Francisco Flores Medina v. Jefferson Sessions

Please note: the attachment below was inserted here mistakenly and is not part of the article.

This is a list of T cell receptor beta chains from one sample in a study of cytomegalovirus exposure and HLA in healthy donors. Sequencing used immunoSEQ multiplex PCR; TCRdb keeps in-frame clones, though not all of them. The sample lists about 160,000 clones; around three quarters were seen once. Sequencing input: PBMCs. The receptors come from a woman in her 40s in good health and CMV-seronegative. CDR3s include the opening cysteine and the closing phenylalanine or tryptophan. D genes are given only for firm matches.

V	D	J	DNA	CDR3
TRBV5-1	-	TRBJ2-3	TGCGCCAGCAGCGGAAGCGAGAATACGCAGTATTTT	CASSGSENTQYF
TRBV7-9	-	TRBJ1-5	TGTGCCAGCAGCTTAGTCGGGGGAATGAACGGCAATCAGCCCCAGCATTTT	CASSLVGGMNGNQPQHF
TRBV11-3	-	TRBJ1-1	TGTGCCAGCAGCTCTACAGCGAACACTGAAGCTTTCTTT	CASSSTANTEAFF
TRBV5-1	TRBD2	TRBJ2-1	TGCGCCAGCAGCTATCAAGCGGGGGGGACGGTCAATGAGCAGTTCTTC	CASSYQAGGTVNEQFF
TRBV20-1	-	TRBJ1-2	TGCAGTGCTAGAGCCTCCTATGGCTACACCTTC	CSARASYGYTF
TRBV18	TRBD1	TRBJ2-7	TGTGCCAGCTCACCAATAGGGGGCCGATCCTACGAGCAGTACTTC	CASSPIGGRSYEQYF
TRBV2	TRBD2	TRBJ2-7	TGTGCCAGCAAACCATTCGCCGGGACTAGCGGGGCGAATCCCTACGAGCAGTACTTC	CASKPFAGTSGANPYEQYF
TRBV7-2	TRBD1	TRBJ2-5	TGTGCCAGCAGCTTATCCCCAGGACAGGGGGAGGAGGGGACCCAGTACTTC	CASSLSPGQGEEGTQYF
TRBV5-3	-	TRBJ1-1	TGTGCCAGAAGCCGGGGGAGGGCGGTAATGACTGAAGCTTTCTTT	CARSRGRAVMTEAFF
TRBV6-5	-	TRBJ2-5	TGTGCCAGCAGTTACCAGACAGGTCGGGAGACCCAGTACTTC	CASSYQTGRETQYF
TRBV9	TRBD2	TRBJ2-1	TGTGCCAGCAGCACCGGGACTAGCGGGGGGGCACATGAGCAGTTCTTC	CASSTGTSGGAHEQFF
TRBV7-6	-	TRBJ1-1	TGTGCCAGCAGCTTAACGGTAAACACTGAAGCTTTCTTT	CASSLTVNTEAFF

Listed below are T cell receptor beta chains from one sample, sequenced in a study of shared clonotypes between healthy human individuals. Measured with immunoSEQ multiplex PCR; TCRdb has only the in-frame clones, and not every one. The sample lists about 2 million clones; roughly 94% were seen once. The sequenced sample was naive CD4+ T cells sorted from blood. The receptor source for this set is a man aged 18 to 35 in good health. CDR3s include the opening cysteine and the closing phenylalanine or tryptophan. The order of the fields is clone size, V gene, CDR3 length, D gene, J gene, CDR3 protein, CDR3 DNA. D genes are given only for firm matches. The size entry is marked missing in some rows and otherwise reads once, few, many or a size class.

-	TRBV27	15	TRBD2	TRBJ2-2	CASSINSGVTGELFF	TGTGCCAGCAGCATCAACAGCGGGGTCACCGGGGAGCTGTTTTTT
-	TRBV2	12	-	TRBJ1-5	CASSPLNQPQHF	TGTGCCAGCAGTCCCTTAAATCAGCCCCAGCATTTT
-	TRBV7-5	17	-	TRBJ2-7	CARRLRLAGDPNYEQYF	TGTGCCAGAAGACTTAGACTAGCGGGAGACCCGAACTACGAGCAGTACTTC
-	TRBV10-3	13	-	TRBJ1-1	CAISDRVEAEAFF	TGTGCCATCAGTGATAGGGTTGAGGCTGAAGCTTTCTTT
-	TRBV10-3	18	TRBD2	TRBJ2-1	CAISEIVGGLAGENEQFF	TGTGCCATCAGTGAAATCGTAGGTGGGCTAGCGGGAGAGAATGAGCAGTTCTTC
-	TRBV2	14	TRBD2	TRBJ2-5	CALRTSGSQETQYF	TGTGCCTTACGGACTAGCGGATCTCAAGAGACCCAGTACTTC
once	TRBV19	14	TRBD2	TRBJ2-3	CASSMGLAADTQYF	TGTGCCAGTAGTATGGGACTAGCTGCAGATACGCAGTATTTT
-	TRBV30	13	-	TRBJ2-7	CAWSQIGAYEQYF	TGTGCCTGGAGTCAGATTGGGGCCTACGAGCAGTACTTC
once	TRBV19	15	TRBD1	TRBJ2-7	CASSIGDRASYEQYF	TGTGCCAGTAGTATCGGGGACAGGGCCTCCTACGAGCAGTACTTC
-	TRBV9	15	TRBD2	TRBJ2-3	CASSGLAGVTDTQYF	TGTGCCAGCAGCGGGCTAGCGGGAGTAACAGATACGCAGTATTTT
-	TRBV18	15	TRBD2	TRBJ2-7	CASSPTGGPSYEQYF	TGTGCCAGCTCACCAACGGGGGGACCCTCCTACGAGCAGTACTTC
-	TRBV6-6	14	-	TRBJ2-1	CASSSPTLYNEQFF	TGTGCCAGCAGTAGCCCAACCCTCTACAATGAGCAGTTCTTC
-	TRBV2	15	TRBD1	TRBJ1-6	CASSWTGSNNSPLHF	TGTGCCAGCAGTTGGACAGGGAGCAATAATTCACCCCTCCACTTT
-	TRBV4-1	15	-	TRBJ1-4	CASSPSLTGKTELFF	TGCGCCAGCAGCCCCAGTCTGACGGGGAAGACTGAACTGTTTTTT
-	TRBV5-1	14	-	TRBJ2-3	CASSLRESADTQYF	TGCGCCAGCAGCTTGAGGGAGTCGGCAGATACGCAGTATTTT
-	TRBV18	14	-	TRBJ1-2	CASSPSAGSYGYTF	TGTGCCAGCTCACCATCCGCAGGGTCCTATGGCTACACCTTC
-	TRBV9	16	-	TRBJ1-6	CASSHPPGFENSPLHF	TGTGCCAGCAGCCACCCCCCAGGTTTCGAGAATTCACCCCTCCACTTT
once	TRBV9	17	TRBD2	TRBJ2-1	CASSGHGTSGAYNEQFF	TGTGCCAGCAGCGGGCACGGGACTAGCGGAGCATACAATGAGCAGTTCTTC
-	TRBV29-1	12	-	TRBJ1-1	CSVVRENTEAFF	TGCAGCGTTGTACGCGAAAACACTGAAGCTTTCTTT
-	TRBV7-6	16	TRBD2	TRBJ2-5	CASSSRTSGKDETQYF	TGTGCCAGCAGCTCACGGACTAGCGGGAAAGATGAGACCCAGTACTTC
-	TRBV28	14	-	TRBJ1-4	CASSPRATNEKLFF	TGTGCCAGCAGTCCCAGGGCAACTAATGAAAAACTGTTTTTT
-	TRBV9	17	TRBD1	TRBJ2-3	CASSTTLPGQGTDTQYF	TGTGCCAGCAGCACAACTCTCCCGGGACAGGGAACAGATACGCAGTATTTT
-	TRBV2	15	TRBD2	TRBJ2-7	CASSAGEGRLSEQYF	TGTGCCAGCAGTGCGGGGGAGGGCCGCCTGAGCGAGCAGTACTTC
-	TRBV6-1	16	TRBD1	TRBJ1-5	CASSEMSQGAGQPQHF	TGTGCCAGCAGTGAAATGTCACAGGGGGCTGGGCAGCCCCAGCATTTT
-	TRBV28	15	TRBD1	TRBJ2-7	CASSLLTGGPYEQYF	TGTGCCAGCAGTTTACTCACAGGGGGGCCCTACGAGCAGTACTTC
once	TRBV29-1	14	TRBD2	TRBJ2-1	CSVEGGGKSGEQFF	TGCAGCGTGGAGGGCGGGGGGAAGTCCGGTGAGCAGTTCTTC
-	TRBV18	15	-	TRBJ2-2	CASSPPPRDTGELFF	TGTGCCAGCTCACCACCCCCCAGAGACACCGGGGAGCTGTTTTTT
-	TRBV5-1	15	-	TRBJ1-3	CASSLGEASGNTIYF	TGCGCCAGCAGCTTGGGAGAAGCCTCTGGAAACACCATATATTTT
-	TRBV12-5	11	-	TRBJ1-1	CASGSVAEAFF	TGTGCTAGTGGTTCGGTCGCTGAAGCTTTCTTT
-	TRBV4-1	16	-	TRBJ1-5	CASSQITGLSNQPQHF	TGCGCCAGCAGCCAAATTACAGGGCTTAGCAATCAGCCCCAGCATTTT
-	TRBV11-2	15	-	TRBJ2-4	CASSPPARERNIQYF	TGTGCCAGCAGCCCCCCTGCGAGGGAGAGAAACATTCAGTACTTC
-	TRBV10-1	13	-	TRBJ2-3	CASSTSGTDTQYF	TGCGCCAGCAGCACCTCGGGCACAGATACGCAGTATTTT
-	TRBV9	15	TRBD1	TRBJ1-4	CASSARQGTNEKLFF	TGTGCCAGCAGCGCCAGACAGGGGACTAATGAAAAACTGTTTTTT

NOT FOR PUBLICATION FILED UNITED STATES COURT OF APPEALS MAY 16 2018 MOLLY C. DWYER, CLERK U.S. COURT OF APPEALS FOR THE NINTH CIRCUIT FRANCISCO JAVIER FLORES MEDINA, No. 16-73010 Petitioner, Agency No. A077-057-256 v. MEMORANDUM* JEFFERSON BEAUREGARD SESSIONS III, Attorney General of the United States, Respondent. On Petition for Review of an Order of the Board of Immigration Appeals Argued and Submitted April 13, 2018 Pasadena, California Before: BEA and MURGUIA, Circuit Judges, and MOLLOY,** District Judge. Petitioner Francisco Javier Flores Medina (“Flores”), a citizen of Mexico, appeals the Board of Immigration Appeals’ (“BIA”) dismissal of her appeal from the Immigration Judge’s (“IJ”) decision that she does not qualify for asylum, withholding of removal, or Convention Against Torture (“CAT”) protection. * This disposition is not appropriate for publication and is not precedent except as provided by Ninth Circuit Rule 36-3. ** The Honorable Donald W. Molloy, United States District Judge for the District of Montana, sitting by designation. Flores argues the BIA erred by failing to consider separately her transgender identity; by concluding she did not suffer past persecution and did not establish a well-founded fear of future persecution so as to be eligible for asylum or withholding of removal; by conducting an inadequate country conditions analysis; and by concluding she did not qualify for protection under the CAT. The BIA had jurisdiction to review the IJ’s decision under 8 C.F.R. § 1003.1(b)(3), and we have jurisdiction pursuant to 8 U.S.C. § 1252(a)(1). Because the BIA reviewed the IJ’s decision de novo, and did not expressly adopt any part of it, our review is limited to the BIA’s decision.1 See Baghdasaryan v. Holder, 592 F.3d 1018, 1022 (9th Cir. 2010). The petition is granted on the limited grounds that the BIA did not consider separately Flores’s transgender identity and did not consider whether Flores’s treatment following arrest by the Mexican police constituted past persecution or showed a reasonable possibility she would be targeted in the future. It is denied in all other respects. I. Transgender analysis Flores exhausted her claim that the BIA erred by failing to consider separately her transgender identity because her appeal adequately put the BIA on 1 Sessions v. Dimaya, 584 U.S. ___ (2018), does not affect the issues in this case. While the IJ concluded Flores’s prior conviction was likely a crime of violence barring her eligibility for relief, the BIA assumed the bar did not apply and addressed Flores’s claims on the merits. 2 notice of that issue. See Figueroa v. Mukasey, 543 F.3d 487, 492 (9th Cir. 2008). She was not required to set forth the “specific legal ground for [her] challenge.” Vizcarra-Ayala v. Mukasey, 514 F.3d 870, 873 (9th Cir. 2008). The BIA erred because it failed to consider Flores’s transgender identity. In Avendano-Hernandez v. Lynch, we concluded that “[t]he unique identities and vulnerabilities of transgender individuals must be considered in evaluating a transgender applicant’s asylum, withholding of removal, or CAT claim.” 800 F.3d 1072, 1082 (9th Cir. 2015). Here, while ...

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